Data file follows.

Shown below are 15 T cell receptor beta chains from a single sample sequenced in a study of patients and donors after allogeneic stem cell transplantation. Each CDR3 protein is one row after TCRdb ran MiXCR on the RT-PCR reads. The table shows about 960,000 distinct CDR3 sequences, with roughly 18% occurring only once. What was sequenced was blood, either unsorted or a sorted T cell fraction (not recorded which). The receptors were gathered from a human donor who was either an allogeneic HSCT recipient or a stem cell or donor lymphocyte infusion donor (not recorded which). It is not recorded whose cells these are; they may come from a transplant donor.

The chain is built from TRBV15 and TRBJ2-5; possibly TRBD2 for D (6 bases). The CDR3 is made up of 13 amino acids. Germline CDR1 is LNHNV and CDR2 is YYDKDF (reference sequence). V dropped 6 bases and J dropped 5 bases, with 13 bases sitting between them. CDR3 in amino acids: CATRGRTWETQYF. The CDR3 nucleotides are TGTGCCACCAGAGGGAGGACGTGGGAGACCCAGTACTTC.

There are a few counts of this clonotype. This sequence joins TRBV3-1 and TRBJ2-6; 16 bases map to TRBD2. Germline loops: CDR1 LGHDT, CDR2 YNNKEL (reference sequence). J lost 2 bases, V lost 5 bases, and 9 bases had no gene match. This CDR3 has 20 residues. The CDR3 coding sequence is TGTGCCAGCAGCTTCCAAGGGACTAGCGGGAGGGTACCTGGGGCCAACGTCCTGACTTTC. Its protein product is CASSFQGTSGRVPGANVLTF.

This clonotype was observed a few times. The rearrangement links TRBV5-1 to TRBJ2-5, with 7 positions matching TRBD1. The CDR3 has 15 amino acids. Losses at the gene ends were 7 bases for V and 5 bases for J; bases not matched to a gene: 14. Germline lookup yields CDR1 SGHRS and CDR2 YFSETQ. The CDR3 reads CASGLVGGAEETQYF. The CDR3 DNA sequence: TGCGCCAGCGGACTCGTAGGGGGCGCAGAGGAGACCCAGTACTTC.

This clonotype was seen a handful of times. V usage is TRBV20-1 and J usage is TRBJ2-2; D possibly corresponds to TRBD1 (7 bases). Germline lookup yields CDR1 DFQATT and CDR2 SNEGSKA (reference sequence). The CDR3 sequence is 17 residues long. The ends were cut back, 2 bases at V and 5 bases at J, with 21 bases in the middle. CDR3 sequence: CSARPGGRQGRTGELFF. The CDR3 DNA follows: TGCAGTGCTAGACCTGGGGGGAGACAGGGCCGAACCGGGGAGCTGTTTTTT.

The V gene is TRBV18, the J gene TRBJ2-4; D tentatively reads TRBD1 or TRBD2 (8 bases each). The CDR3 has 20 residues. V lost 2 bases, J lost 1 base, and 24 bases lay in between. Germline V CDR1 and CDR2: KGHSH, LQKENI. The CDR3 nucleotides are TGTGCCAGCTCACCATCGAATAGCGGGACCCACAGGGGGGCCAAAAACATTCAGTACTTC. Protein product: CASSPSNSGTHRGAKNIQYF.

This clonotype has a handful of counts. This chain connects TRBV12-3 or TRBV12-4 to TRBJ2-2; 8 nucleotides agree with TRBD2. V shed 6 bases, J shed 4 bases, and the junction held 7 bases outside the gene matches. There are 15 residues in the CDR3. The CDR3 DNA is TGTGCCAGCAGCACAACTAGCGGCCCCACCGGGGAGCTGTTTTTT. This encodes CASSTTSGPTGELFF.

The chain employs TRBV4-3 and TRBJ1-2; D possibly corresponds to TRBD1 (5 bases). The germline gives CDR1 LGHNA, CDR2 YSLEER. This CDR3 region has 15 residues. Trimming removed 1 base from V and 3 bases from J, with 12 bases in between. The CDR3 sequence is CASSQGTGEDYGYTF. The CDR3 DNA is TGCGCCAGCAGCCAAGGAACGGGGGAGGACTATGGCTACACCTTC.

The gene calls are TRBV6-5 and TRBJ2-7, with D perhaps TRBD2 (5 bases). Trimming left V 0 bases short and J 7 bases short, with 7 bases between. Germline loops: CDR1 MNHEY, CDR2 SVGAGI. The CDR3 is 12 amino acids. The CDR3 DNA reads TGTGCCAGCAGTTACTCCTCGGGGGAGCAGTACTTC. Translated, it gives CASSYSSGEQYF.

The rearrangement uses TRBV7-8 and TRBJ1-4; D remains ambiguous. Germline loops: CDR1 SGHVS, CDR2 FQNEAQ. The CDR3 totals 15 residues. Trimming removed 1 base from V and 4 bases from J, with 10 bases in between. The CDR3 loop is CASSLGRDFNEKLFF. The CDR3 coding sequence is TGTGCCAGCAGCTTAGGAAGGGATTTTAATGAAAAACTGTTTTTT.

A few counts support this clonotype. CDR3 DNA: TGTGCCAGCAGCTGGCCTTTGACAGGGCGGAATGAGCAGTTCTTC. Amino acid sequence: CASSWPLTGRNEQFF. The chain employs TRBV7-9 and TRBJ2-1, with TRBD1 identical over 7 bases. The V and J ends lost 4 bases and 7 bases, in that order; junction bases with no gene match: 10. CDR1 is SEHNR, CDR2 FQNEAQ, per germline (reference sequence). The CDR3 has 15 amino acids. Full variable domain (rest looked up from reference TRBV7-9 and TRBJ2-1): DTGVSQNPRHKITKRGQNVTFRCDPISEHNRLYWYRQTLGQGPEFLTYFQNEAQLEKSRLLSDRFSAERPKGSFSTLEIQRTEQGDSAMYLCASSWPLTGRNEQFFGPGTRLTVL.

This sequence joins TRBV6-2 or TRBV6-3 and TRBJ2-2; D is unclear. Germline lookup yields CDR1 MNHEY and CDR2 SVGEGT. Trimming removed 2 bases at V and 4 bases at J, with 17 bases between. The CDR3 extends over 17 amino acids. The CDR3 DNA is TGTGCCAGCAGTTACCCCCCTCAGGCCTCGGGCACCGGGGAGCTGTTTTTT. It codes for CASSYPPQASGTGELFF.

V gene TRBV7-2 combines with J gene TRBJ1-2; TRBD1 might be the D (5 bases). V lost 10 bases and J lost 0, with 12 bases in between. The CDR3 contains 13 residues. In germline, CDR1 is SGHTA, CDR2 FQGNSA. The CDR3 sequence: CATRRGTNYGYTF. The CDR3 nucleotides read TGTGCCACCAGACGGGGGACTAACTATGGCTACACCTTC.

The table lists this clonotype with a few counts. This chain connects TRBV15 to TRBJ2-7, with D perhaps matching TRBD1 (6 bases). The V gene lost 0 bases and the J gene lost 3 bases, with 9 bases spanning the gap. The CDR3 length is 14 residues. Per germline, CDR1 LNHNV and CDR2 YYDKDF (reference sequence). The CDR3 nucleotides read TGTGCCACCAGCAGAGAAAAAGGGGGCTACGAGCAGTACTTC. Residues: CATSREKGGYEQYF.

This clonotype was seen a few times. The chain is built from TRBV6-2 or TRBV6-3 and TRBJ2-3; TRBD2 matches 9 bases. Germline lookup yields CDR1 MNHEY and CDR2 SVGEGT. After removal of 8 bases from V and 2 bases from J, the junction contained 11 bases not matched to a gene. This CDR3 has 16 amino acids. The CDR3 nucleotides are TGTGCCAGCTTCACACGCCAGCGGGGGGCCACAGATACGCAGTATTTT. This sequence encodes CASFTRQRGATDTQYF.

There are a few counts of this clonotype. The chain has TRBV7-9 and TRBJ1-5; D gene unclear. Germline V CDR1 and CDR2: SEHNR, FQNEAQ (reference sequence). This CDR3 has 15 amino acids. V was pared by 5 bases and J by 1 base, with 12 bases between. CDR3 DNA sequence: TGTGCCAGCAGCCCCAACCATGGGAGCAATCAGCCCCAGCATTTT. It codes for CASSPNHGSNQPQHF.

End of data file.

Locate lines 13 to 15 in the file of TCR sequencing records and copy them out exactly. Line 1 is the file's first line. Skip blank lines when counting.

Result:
V gene TRBV7-2 combines with J gene TRBJ1-2; TRBD1 might be the D (5 bases). V lost 10 bases and J lost 0, with 12 bases in between. The CDR3 contains 13 residues. In germline, CDR1 is SGHTA, CDR2 FQGNSA. The CDR3 sequence: CATRRGTNYGYTF. The CDR3 nucleotides read TGTGCCACCAGACGGGGGACTAACTATGGCTACACCTTC.

The table lists this clonotype with a few counts. This chain connects TRBV15 to TRBJ2-7, with D perhaps matching TRBD1 (6 bases). The V gene lost 0 bases and the J gene lost 3 bases, with 9 bases spanning the gap. The CDR3 length is 14 residues. Per germline, CDR1 LNHNV and CDR2 YYDKDF (reference sequence). The CDR3 nucleotides read TGTGCCACCAGCAGAGAAAAAGGGGGCTACGAGCAGTACTTC. Residues: CATSREKGGYEQYF.

This clonotype was seen a few times. The chain is built from TRBV6-2 or TRBV6-3 and TRBJ2-3; TRBD2 matches 9 bases. Germline lookup yields CDR1 MNHEY and CDR2 SVGEGT. After removal of 8 bases from V and 2 bases from J, the junction contained 11 bases not matched to a gene. This CDR3 has 16 amino acids. The CDR3 nucleotides are TGTGCCAGCTTCACACGCCAGCGGGGGGCCACAGATACGCAGTATTTT. This sequence encodes CASFTRQRGATDTQYF.